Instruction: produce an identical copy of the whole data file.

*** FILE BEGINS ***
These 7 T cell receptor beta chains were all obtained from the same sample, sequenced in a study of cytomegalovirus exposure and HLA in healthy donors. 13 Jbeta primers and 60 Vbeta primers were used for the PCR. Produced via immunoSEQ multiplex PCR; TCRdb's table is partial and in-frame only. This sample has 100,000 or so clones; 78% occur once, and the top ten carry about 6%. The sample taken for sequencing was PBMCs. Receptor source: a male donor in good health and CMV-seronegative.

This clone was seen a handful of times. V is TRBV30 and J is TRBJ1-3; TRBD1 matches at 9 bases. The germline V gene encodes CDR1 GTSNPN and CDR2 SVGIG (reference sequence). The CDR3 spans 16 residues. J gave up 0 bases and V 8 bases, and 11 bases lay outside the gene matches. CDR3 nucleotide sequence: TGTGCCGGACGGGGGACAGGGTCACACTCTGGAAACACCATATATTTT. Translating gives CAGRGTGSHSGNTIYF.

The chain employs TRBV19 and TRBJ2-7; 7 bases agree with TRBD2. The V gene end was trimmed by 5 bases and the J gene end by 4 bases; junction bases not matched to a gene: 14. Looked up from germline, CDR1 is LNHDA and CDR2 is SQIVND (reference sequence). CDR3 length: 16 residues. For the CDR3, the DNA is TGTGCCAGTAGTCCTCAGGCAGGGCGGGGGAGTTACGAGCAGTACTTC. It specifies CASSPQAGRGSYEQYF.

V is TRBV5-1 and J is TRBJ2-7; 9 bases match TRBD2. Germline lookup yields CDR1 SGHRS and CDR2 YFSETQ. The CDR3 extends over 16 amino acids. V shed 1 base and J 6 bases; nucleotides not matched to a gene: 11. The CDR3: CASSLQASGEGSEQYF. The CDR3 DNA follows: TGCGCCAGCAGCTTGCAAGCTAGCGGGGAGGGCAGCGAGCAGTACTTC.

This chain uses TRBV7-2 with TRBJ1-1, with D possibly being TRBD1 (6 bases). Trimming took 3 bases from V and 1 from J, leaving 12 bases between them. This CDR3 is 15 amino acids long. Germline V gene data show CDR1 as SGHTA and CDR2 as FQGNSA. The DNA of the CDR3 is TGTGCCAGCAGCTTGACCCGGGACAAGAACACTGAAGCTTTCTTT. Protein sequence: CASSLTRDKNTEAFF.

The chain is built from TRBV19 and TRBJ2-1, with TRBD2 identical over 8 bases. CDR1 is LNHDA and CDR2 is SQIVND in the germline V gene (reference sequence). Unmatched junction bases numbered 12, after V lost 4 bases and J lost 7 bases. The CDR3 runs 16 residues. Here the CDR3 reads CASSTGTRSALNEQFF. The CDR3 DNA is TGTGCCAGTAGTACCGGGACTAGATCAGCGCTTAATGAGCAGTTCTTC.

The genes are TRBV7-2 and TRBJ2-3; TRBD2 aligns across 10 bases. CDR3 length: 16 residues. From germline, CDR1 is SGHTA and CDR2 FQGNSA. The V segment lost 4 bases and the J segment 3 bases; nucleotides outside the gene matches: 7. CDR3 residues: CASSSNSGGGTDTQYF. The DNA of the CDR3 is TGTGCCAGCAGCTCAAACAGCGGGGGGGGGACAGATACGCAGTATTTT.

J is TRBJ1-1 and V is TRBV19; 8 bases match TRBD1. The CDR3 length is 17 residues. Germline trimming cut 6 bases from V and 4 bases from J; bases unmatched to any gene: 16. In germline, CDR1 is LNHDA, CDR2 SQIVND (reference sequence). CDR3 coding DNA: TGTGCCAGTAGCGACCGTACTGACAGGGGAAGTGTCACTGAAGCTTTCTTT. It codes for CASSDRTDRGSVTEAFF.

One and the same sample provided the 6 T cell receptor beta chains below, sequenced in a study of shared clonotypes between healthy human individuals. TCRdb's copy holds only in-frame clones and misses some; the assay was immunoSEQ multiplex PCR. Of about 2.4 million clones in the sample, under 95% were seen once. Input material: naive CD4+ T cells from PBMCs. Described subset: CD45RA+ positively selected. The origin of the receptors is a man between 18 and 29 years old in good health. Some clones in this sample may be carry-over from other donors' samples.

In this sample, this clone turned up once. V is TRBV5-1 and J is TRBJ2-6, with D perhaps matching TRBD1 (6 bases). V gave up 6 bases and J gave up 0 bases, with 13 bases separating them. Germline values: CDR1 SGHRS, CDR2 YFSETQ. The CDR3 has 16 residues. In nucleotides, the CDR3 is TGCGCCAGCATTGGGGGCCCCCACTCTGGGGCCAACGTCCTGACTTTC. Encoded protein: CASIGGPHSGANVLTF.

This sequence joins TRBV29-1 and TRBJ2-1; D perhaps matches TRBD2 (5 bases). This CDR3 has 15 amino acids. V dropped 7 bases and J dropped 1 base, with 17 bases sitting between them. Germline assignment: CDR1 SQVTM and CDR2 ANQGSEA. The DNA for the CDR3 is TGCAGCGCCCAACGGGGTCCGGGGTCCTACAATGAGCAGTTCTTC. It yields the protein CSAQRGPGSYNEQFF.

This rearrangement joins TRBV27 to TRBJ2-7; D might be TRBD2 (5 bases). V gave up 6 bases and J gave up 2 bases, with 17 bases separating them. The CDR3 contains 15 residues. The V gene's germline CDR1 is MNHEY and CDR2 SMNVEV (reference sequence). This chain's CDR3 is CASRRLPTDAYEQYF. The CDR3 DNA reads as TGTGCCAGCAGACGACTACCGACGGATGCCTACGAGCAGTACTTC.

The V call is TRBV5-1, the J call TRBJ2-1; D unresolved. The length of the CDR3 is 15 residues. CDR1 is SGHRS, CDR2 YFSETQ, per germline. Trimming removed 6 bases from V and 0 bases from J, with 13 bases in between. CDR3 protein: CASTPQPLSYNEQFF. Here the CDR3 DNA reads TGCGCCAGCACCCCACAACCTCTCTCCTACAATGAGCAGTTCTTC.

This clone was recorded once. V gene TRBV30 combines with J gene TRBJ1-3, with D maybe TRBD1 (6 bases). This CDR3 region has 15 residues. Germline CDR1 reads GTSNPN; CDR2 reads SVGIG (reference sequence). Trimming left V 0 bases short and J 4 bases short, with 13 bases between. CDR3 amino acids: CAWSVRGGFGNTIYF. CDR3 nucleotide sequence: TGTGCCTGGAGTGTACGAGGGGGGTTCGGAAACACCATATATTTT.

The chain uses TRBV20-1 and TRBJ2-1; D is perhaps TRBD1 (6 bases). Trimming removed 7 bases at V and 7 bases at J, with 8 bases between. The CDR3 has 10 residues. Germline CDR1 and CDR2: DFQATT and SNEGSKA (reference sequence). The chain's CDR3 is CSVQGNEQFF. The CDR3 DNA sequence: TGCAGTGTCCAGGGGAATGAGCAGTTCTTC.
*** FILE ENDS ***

These 7 T cell receptor beta chains were all obtained from the same sample, sequenced in a study of cytomegalovirus exposure and HLA in healthy donors. 13 Jbeta primers and 60 Vbeta primers were used for the PCR. Produced via immunoSEQ multiplex PCR; TCRdb's table is partial and in-frame only. This sample has 100,000 or so clones; 78% occur once, and the top ten carry about 6%. The sample taken for sequencing was PBMCs. Receptor source: a male donor in good health and CMV-seronegative.

This clone was seen a handful of times. V is TRBV30 and J is TRBJ1-3; TRBD1 matches at 9 bases. The germline V gene encodes CDR1 GTSNPN and CDR2 SVGIG (reference sequence). The CDR3 spans 16 residues. J gave up 0 bases and V 8 bases, and 11 bases lay outside the gene matches. CDR3 nucleotide sequence: TGTGCCGGACGGGGGACAGGGTCACACTCTGGAAACACCATATATTTT. Translating gives CAGRGTGSHSGNTIYF.

The chain employs TRBV19 and TRBJ2-7; 7 bases agree with TRBD2. The V gene end was trimmed by 5 bases and the J gene end by 4 bases; junction bases not matched to a gene: 14. Looked up from germline, CDR1 is LNHDA and CDR2 is SQIVND (reference sequence). CDR3 length: 16 residues. For the CDR3, the DNA is TGTGCCAGTAGTCCTCAGGCAGGGCGGGGGAGTTACGAGCAGTACTTC. It specifies CASSPQAGRGSYEQYF.

V is TRBV5-1 and J is TRBJ2-7; 9 bases match TRBD2. Germline lookup yields CDR1 SGHRS and CDR2 YFSETQ. The CDR3 extends over 16 amino acids. V shed 1 base and J 6 bases; nucleotides not matched to a gene: 11. The CDR3: CASSLQASGEGSEQYF. The CDR3 DNA follows: TGCGCCAGCAGCTTGCAAGCTAGCGGGGAGGGCAGCGAGCAGTACTTC.

This chain uses TRBV7-2 with TRBJ1-1, with D possibly being TRBD1 (6 bases). Trimming took 3 bases from V and 1 from J, leaving 12 bases between them. This CDR3 is 15 amino acids long. Germline V gene data show CDR1 as SGHTA and CDR2 as FQGNSA. The DNA of the CDR3 is TGTGCCAGCAGCTTGACCCGGGACAAGAACACTGAAGCTTTCTTT. Protein sequence: CASSLTRDKNTEAFF.

The chain is built from TRBV19 and TRBJ2-1, with TRBD2 identical over 8 bases. CDR1 is LNHDA and CDR2 is SQIVND in the germline V gene (reference sequence). Unmatched junction bases numbered 12, after V lost 4 bases and J lost 7 bases. The CDR3 runs 16 residues. Here the CDR3 reads CASSTGTRSALNEQFF. The CDR3 DNA is TGTGCCAGTAGTACCGGGACTAGATCAGCGCTTAATGAGCAGTTCTTC.

The genes are TRBV7-2 and TRBJ2-3; TRBD2 aligns across 10 bases. CDR3 length: 16 residues. From germline, CDR1 is SGHTA and CDR2 FQGNSA. The V segment lost 4 bases and the J segment 3 bases; nucleotides outside the gene matches: 7. CDR3 residues: CASSSNSGGGTDTQYF. The DNA of the CDR3 is TGTGCCAGCAGCTCAAACAGCGGGGGGGGGACAGATACGCAGTATTTT.

J is TRBJ1-1 and V is TRBV19; 8 bases match TRBD1. The CDR3 length is 17 residues. Germline trimming cut 6 bases from V and 4 bases from J; bases unmatched to any gene: 16. In germline, CDR1 is LNHDA, CDR2 SQIVND (reference sequence). CDR3 coding DNA: TGTGCCAGTAGCGACCGTACTGACAGGGGAAGTGTCACTGAAGCTTTCTTT. It codes for CASSDRTDRGSVTEAFF.

One and the same sample provided the 6 T cell receptor beta chains below, sequenced in a study of shared clonotypes between healthy human individuals. TCRdb's copy holds only in-frame clones and misses some; the assay was immunoSEQ multiplex PCR. Of about 2.4 million clones in the sample, under 95% were seen once. Input material: naive CD4+ T cells from PBMCs. Described subset: CD45RA+ positively selected. The origin of the receptors is a man between 18 and 29 years old in good health. Some clones in this sample may be carry-over from other donors' samples.

In this sample, this clone turned up once. V is TRBV5-1 and J is TRBJ2-6, with D perhaps matching TRBD1 (6 bases). V gave up 6 bases and J gave up 0 bases, with 13 bases separating them. Germline values: CDR1 SGHRS, CDR2 YFSETQ. The CDR3 has 16 residues. In nucleotides, the CDR3 is TGCGCCAGCATTGGGGGCCCCCACTCTGGGGCCAACGTCCTGACTTTC. Encoded protein: CASIGGPHSGANVLTF.

This sequence joins TRBV29-1 and TRBJ2-1; D perhaps matches TRBD2 (5 bases). This CDR3 has 15 amino acids. V dropped 7 bases and J dropped 1 base, with 17 bases sitting between them. Germline assignment: CDR1 SQVTM and CDR2 ANQGSEA. The DNA for the CDR3 is TGCAGCGCCCAACGGGGTCCGGGGTCCTACAATGAGCAGTTCTTC. It yields the protein CSAQRGPGSYNEQFF.

This rearrangement joins TRBV27 to TRBJ2-7; D might be TRBD2 (5 bases). V gave up 6 bases and J gave up 2 bases, with 17 bases separating them. The CDR3 contains 15 residues. The V gene's germline CDR1 is MNHEY and CDR2 SMNVEV (reference sequence). This chain's CDR3 is CASRRLPTDAYEQYF. The CDR3 DNA reads as TGTGCCAGCAGACGACTACCGACGGATGCCTACGAGCAGTACTTC.

The V call is TRBV5-1, the J call TRBJ2-1; D unresolved. The length of the CDR3 is 15 residues. CDR1 is SGHRS, CDR2 YFSETQ, per germline. Trimming removed 6 bases from V and 0 bases from J, with 13 bases in between. CDR3 protein: CASTPQPLSYNEQFF. Here the CDR3 DNA reads TGCGCCAGCACCCCACAACCTCTCTCCTACAATGAGCAGTTCTTC.

This clone was recorded once. V gene TRBV30 combines with J gene TRBJ1-3, with D maybe TRBD1 (6 bases). This CDR3 region has 15 residues. Germline CDR1 reads GTSNPN; CDR2 reads SVGIG (reference sequence). Trimming left V 0 bases short and J 4 bases short, with 13 bases between. CDR3 amino acids: CAWSVRGGFGNTIYF. CDR3 nucleotide sequence: TGTGCCTGGAGTGTACGAGGGGGGTTCGGAAACACCATATATTTT.

The chain uses TRBV20-1 and TRBJ2-1; D is perhaps TRBD1 (6 bases). Trimming removed 7 bases at V and 7 bases at J, with 8 bases between. The CDR3 has 10 residues. Germline CDR1 and CDR2: DFQATT and SNEGSKA (reference sequence). The chain's CDR3 is CSVQGNEQFF. The CDR3 DNA sequence: TGCAGTGTCCAGGGGAATGAGCAGTTCTTC.